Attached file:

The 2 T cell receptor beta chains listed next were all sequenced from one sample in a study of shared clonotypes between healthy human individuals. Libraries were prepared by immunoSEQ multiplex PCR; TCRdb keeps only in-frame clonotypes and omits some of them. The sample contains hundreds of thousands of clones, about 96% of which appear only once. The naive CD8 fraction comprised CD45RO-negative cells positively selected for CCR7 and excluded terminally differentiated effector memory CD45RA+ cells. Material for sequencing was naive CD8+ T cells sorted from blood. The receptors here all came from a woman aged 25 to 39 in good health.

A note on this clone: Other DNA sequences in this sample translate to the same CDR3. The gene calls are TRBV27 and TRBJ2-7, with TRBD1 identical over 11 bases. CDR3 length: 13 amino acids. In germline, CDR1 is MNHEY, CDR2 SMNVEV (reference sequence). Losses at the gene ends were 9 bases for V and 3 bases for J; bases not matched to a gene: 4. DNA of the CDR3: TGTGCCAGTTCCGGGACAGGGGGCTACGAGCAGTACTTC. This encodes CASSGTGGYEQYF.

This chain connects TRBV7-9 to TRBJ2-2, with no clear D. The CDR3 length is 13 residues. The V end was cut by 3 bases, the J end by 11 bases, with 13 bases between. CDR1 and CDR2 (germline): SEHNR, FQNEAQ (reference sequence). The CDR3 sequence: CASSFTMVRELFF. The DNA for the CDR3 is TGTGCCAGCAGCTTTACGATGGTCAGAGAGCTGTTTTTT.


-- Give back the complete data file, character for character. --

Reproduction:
The 2 T cell receptor beta chains listed next were all sequenced from one sample in a study of shared clonotypes between healthy human individuals. Libraries were prepared by immunoSEQ multiplex PCR; TCRdb keeps only in-frame clonotypes and omits some of them. The sample contains hundreds of thousands of clones, about 96% of which appear only once. The naive CD8 fraction comprised CD45RO-negative cells positively selected for CCR7 and excluded terminally differentiated effector memory CD45RA+ cells. Material for sequencing was naive CD8+ T cells sorted from blood. The receptors here all came from a woman aged 25 to 39 in good health.

A note on this clone: Other DNA sequences in this sample translate to the same CDR3. The gene calls are TRBV27 and TRBJ2-7, with TRBD1 identical over 11 bases. CDR3 length: 13 amino acids. In germline, CDR1 is MNHEY, CDR2 SMNVEV (reference sequence). Losses at the gene ends were 9 bases for V and 3 bases for J; bases not matched to a gene: 4. DNA of the CDR3: TGTGCCAGTTCCGGGACAGGGGGCTACGAGCAGTACTTC. This encodes CASSGTGGYEQYF.

This chain connects TRBV7-9 to TRBJ2-2, with no clear D. The CDR3 length is 13 residues. The V end was cut by 3 bases, the J end by 11 bases, with 13 bases between. CDR1 and CDR2 (germline): SEHNR, FQNEAQ (reference sequence). The CDR3 sequence: CASSFTMVRELFF. The DNA for the CDR3 is TGTGCCAGCAGCTTTACGATGGTCAGAGAGCTGTTTTTT.